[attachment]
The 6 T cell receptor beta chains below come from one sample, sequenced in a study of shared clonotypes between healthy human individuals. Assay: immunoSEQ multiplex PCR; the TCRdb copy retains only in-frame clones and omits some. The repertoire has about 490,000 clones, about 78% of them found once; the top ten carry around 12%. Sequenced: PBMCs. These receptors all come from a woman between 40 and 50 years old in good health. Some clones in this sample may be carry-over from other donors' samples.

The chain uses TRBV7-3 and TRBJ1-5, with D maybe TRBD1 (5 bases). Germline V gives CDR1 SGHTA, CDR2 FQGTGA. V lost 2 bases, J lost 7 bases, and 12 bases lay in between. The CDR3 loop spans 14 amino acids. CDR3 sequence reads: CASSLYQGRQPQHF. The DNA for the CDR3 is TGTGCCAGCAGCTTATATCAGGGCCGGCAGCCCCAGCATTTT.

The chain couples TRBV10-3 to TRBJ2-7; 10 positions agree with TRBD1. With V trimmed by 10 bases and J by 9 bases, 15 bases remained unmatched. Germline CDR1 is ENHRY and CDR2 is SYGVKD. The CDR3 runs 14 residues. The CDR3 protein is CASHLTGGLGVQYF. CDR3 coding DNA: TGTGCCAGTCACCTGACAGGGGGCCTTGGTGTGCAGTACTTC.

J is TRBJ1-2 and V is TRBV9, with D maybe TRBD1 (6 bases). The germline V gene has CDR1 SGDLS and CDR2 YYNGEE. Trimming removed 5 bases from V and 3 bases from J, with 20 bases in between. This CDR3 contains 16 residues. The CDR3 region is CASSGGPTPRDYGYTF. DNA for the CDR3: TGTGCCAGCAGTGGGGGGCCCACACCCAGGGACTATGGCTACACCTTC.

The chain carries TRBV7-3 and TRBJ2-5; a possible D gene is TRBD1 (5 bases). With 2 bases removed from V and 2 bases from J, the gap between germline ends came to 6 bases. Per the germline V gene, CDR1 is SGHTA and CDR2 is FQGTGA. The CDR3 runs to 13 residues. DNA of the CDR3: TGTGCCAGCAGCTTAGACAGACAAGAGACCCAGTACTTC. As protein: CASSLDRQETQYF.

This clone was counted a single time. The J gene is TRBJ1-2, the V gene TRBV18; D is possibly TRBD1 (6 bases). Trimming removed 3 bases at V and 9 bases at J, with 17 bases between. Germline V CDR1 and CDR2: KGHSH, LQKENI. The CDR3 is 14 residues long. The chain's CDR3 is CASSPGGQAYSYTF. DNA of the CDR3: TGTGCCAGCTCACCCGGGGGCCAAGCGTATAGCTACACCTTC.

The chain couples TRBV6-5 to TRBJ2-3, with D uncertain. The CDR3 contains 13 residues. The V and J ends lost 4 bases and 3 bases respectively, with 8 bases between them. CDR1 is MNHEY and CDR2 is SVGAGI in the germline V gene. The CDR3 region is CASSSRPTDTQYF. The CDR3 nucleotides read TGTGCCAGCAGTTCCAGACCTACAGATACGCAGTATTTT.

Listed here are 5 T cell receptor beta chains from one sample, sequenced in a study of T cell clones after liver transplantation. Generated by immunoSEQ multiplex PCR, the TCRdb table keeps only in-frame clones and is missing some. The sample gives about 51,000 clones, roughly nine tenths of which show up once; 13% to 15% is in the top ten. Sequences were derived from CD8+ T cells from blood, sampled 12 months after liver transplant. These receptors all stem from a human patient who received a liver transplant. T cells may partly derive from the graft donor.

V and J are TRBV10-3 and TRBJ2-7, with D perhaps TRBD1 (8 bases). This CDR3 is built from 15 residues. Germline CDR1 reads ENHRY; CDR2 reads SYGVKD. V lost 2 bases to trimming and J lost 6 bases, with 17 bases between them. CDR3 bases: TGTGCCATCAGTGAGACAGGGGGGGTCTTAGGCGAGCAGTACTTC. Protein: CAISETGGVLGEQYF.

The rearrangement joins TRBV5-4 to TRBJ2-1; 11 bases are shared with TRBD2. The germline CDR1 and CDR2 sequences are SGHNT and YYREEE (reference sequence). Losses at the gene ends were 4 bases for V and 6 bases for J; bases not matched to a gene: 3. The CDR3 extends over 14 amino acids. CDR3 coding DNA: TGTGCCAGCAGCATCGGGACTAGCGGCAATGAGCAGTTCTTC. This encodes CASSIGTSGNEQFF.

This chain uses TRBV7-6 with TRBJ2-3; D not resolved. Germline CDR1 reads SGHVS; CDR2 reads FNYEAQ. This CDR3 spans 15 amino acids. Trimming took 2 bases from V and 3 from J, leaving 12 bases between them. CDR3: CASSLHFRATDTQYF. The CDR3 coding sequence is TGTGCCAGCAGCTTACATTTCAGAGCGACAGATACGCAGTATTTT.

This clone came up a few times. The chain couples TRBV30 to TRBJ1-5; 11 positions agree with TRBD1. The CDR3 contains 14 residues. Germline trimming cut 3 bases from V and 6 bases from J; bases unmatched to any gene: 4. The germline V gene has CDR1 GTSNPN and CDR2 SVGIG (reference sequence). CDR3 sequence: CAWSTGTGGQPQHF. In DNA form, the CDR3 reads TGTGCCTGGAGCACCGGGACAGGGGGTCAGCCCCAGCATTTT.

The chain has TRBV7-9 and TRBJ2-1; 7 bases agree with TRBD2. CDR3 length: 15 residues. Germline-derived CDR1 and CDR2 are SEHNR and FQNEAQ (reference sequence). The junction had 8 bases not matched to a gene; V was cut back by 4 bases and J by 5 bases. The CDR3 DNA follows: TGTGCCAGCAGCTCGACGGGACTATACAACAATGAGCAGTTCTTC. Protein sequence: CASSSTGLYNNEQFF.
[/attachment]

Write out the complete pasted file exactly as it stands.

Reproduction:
The 6 T cell receptor beta chains below come from one sample, sequenced in a study of shared clonotypes between healthy human individuals. Assay: immunoSEQ multiplex PCR; the TCRdb copy retains only in-frame clones and omits some. The repertoire has about 490,000 clones, about 78% of them found once; the top ten carry around 12%. Sequenced: PBMCs. These receptors all come from a woman between 40 and 50 years old in good health. Some clones in this sample may be carry-over from other donors' samples.

The chain uses TRBV7-3 and TRBJ1-5, with D maybe TRBD1 (5 bases). Germline V gives CDR1 SGHTA, CDR2 FQGTGA. V lost 2 bases, J lost 7 bases, and 12 bases lay in between. The CDR3 loop spans 14 amino acids. CDR3 sequence reads: CASSLYQGRQPQHF. The DNA for the CDR3 is TGTGCCAGCAGCTTATATCAGGGCCGGCAGCCCCAGCATTTT.

The chain couples TRBV10-3 to TRBJ2-7; 10 positions agree with TRBD1. With V trimmed by 10 bases and J by 9 bases, 15 bases remained unmatched. Germline CDR1 is ENHRY and CDR2 is SYGVKD. The CDR3 runs 14 residues. The CDR3 protein is CASHLTGGLGVQYF. CDR3 coding DNA: TGTGCCAGTCACCTGACAGGGGGCCTTGGTGTGCAGTACTTC.

J is TRBJ1-2 and V is TRBV9, with D maybe TRBD1 (6 bases). The germline V gene has CDR1 SGDLS and CDR2 YYNGEE. Trimming removed 5 bases from V and 3 bases from J, with 20 bases in between. This CDR3 contains 16 residues. The CDR3 region is CASSGGPTPRDYGYTF. DNA for the CDR3: TGTGCCAGCAGTGGGGGGCCCACACCCAGGGACTATGGCTACACCTTC.

The chain carries TRBV7-3 and TRBJ2-5; a possible D gene is TRBD1 (5 bases). With 2 bases removed from V and 2 bases from J, the gap between germline ends came to 6 bases. Per the germline V gene, CDR1 is SGHTA and CDR2 is FQGTGA. The CDR3 runs to 13 residues. DNA of the CDR3: TGTGCCAGCAGCTTAGACAGACAAGAGACCCAGTACTTC. As protein: CASSLDRQETQYF.

This clone was counted a single time. The J gene is TRBJ1-2, the V gene TRBV18; D is possibly TRBD1 (6 bases). Trimming removed 3 bases at V and 9 bases at J, with 17 bases between. Germline V CDR1 and CDR2: KGHSH, LQKENI. The CDR3 is 14 residues long. The chain's CDR3 is CASSPGGQAYSYTF. DNA of the CDR3: TGTGCCAGCTCACCCGGGGGCCAAGCGTATAGCTACACCTTC.

The chain couples TRBV6-5 to TRBJ2-3, with D uncertain. The CDR3 contains 13 residues. The V and J ends lost 4 bases and 3 bases respectively, with 8 bases between them. CDR1 is MNHEY and CDR2 is SVGAGI in the germline V gene. The CDR3 region is CASSSRPTDTQYF. The CDR3 nucleotides read TGTGCCAGCAGTTCCAGACCTACAGATACGCAGTATTTT.

Listed here are 5 T cell receptor beta chains from one sample, sequenced in a study of T cell clones after liver transplantation. Generated by immunoSEQ multiplex PCR, the TCRdb table keeps only in-frame clones and is missing some. The sample gives about 51,000 clones, roughly nine tenths of which show up once; 13% to 15% is in the top ten. Sequences were derived from CD8+ T cells from blood, sampled 12 months after liver transplant. These receptors all stem from a human patient who received a liver transplant. T cells may partly derive from the graft donor.

V and J are TRBV10-3 and TRBJ2-7, with D perhaps TRBD1 (8 bases). This CDR3 is built from 15 residues. Germline CDR1 reads ENHRY; CDR2 reads SYGVKD. V lost 2 bases to trimming and J lost 6 bases, with 17 bases between them. CDR3 bases: TGTGCCATCAGTGAGACAGGGGGGGTCTTAGGCGAGCAGTACTTC. Protein: CAISETGGVLGEQYF.

The rearrangement joins TRBV5-4 to TRBJ2-1; 11 bases are shared with TRBD2. The germline CDR1 and CDR2 sequences are SGHNT and YYREEE (reference sequence). Losses at the gene ends were 4 bases for V and 6 bases for J; bases not matched to a gene: 3. The CDR3 extends over 14 amino acids. CDR3 coding DNA: TGTGCCAGCAGCATCGGGACTAGCGGCAATGAGCAGTTCTTC. This encodes CASSIGTSGNEQFF.

This chain uses TRBV7-6 with TRBJ2-3; D not resolved. Germline CDR1 reads SGHVS; CDR2 reads FNYEAQ. This CDR3 spans 15 amino acids. Trimming took 2 bases from V and 3 from J, leaving 12 bases between them. CDR3: CASSLHFRATDTQYF. The CDR3 coding sequence is TGTGCCAGCAGCTTACATTTCAGAGCGACAGATACGCAGTATTTT.

This clone came up a few times. The chain couples TRBV30 to TRBJ1-5; 11 positions agree with TRBD1. The CDR3 contains 14 residues. Germline trimming cut 3 bases from V and 6 bases from J; bases unmatched to any gene: 4. The germline V gene has CDR1 GTSNPN and CDR2 SVGIG (reference sequence). CDR3 sequence: CAWSTGTGGQPQHF. In DNA form, the CDR3 reads TGTGCCTGGAGCACCGGGACAGGGGGTCAGCCCCAGCATTTT.

The chain has TRBV7-9 and TRBJ2-1; 7 bases agree with TRBD2. CDR3 length: 15 residues. Germline-derived CDR1 and CDR2 are SEHNR and FQNEAQ (reference sequence). The junction had 8 bases not matched to a gene; V was cut back by 4 bases and J by 5 bases. The CDR3 DNA follows: TGTGCCAGCAGCTCGACGGGACTATACAACAATGAGCAGTTCTTC. Protein sequence: CASSSTGLYNNEQFF.